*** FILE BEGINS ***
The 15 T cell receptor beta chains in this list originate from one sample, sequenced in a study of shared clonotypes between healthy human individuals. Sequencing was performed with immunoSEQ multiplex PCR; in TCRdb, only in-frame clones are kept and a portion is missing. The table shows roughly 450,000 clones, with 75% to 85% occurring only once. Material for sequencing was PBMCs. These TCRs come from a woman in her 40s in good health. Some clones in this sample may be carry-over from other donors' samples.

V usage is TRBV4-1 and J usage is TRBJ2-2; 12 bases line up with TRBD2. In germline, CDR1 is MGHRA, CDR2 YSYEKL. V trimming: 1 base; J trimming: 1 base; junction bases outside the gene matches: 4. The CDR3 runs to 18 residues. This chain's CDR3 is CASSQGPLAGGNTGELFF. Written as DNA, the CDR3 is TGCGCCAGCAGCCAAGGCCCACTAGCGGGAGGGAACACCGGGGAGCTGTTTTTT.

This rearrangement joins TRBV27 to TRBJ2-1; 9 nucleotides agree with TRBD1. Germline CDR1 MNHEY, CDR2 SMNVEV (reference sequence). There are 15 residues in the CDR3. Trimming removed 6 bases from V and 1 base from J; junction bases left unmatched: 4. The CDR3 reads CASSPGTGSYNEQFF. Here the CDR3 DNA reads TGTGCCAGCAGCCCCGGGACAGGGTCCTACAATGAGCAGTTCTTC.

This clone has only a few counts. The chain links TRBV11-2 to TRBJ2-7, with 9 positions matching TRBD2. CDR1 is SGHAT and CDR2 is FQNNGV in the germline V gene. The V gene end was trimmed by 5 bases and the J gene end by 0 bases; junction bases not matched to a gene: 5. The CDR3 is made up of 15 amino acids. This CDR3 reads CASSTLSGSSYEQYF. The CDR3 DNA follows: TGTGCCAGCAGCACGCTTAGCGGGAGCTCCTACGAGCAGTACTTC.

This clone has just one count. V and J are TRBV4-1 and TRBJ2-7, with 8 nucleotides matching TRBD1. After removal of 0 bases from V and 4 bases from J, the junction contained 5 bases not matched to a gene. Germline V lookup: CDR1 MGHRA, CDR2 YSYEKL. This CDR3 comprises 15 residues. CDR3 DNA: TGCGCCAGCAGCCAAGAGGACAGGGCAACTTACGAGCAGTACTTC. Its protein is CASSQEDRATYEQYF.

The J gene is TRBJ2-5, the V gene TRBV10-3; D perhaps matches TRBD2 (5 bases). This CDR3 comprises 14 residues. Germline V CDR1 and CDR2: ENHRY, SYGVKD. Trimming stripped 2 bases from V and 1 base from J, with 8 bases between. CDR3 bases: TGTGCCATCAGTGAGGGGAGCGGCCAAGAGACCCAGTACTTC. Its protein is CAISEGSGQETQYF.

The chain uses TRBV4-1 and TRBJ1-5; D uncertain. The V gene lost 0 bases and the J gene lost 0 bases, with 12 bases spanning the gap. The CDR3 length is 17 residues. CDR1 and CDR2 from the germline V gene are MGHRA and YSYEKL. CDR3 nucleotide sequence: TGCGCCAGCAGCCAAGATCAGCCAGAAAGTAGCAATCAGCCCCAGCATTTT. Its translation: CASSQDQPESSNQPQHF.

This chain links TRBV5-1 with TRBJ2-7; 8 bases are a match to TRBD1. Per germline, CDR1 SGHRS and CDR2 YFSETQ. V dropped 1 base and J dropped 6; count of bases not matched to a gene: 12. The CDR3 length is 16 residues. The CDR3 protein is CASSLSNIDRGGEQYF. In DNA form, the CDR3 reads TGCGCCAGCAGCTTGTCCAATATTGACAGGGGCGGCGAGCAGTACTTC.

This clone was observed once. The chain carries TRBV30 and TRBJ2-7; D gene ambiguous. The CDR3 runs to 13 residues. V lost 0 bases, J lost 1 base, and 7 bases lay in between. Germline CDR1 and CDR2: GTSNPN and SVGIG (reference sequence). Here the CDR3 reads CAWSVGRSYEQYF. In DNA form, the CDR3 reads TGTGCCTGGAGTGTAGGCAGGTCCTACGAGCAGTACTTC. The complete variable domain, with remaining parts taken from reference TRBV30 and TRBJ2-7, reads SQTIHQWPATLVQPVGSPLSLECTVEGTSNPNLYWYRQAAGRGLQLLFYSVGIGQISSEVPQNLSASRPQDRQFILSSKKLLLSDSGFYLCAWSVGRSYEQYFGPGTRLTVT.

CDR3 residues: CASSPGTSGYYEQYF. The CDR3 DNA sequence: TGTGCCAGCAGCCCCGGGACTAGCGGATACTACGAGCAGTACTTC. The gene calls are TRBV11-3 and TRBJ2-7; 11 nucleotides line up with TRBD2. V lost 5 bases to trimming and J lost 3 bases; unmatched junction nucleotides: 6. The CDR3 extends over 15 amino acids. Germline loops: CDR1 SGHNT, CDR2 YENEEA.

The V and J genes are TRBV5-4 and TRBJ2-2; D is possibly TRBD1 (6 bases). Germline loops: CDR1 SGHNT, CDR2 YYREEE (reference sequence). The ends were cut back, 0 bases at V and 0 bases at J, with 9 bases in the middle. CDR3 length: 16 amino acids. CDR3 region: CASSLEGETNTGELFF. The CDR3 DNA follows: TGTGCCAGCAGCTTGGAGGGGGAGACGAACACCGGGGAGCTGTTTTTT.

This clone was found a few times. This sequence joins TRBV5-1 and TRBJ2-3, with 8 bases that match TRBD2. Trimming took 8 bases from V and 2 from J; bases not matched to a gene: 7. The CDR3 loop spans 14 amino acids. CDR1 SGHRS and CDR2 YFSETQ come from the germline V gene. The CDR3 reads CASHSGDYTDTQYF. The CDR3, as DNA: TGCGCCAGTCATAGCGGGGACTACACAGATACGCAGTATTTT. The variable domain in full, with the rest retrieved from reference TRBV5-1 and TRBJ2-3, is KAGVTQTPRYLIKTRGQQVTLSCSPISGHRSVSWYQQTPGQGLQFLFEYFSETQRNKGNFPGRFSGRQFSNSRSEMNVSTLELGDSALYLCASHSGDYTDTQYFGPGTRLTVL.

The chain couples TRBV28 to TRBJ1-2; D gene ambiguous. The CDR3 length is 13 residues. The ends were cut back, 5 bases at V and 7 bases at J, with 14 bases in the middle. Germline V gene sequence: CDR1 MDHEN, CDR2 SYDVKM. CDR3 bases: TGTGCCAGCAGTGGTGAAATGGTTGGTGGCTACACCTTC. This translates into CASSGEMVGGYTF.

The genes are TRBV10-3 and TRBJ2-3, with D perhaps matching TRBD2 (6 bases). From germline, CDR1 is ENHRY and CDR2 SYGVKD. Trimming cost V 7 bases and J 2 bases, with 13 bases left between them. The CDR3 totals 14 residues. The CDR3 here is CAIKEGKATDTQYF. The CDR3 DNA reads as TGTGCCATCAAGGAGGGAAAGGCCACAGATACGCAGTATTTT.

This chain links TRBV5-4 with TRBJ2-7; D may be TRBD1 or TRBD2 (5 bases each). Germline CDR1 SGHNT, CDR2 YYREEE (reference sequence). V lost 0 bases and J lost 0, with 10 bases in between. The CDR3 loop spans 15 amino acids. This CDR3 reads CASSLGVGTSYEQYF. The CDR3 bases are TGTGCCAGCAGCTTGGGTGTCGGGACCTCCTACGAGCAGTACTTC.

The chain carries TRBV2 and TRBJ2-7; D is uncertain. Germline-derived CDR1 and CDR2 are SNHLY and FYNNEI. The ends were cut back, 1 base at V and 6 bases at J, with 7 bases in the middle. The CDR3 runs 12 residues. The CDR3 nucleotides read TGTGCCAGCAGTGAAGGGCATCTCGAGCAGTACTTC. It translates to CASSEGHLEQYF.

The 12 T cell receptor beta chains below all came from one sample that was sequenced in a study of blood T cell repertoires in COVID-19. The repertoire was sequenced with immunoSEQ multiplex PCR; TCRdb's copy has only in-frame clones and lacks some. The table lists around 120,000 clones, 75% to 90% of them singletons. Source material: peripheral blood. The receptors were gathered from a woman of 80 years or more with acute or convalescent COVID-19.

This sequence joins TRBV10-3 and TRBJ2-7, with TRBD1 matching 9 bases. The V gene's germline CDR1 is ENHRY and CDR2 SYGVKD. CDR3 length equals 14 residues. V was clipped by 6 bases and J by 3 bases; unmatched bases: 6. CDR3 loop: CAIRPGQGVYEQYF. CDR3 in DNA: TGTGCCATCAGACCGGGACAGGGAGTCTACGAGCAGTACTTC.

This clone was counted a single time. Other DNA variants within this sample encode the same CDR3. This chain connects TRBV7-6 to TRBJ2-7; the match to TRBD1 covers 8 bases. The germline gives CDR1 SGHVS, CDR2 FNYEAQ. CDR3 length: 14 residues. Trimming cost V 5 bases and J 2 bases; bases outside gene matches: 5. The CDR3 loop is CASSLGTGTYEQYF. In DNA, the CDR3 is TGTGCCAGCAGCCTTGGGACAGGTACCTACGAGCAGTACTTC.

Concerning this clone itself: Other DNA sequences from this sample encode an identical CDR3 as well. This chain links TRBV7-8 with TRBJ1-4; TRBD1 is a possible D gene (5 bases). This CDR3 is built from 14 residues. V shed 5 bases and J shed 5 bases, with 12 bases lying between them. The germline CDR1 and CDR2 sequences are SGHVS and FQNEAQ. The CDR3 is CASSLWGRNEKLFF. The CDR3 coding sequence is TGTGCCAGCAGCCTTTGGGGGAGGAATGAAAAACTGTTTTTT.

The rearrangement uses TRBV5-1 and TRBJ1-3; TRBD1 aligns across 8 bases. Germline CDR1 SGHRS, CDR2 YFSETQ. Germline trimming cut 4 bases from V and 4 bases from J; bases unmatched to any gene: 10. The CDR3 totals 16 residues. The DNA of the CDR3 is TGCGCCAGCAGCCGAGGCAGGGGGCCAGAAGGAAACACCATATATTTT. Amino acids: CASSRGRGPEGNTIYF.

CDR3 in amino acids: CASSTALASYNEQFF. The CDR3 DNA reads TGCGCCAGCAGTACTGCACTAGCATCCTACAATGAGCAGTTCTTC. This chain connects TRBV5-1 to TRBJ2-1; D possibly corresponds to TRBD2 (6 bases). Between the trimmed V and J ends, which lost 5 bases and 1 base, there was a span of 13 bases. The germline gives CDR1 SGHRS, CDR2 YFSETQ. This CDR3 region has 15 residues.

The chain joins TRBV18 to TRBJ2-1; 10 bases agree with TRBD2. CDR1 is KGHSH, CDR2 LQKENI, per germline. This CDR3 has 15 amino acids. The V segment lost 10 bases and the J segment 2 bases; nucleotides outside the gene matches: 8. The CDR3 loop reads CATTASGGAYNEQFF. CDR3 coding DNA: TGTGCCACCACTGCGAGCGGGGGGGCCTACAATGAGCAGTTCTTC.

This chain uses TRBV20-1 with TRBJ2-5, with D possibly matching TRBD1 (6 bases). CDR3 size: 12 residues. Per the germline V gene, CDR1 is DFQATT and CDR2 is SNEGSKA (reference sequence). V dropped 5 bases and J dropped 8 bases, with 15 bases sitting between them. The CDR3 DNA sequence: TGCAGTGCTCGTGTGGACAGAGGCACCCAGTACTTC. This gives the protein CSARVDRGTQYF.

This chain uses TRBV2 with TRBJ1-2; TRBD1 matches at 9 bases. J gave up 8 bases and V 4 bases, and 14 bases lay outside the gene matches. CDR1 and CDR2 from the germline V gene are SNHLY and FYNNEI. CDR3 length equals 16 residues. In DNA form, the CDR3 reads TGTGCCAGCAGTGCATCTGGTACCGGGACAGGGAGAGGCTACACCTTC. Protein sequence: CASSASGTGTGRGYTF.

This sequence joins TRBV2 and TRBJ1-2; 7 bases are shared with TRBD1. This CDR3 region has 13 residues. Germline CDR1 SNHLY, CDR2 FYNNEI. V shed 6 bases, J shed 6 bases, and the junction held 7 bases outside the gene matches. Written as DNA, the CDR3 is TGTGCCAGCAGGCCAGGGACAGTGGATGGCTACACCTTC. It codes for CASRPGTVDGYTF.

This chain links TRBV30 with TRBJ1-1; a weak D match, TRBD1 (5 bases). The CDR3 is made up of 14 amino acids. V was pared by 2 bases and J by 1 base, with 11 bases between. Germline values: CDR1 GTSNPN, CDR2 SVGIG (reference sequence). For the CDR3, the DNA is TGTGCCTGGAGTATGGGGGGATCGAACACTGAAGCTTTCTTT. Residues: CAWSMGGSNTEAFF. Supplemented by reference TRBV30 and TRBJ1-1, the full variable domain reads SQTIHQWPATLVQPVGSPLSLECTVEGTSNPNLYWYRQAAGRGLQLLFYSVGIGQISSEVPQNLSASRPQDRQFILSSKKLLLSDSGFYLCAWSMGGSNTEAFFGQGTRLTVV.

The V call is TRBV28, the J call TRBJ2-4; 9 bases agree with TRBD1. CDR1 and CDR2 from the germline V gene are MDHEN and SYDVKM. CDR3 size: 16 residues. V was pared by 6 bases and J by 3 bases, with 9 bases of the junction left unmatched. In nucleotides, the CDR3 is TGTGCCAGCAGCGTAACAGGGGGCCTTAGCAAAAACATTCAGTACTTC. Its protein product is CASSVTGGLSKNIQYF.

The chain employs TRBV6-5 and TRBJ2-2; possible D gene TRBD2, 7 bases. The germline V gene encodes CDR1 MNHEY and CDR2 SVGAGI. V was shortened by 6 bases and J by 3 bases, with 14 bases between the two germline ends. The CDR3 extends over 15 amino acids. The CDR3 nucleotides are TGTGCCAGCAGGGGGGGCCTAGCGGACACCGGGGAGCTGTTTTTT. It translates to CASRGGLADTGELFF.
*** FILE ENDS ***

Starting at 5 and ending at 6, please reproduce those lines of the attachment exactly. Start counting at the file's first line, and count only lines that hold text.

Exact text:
This clone has just one count. V and J are TRBV4-1 and TRBJ2-7, with 8 nucleotides matching TRBD1. After removal of 0 bases from V and 4 bases from J, the junction contained 5 bases not matched to a gene. Germline V lookup: CDR1 MGHRA, CDR2 YSYEKL. This CDR3 comprises 15 residues. CDR3 DNA: TGCGCCAGCAGCCAAGAGGACAGGGCAACTTACGAGCAGTACTTC. Its protein is CASSQEDRATYEQYF.

The J gene is TRBJ2-5, the V gene TRBV10-3; D perhaps matches TRBD2 (5 bases). This CDR3 comprises 14 residues. Germline V CDR1 and CDR2: ENHRY, SYGVKD. Trimming stripped 2 bases from V and 1 base from J, with 8 bases between. CDR3 bases: TGTGCCATCAGTGAGGGGAGCGGCCAAGAGACCCAGTACTTC. Its protein is CAISEGSGQETQYF.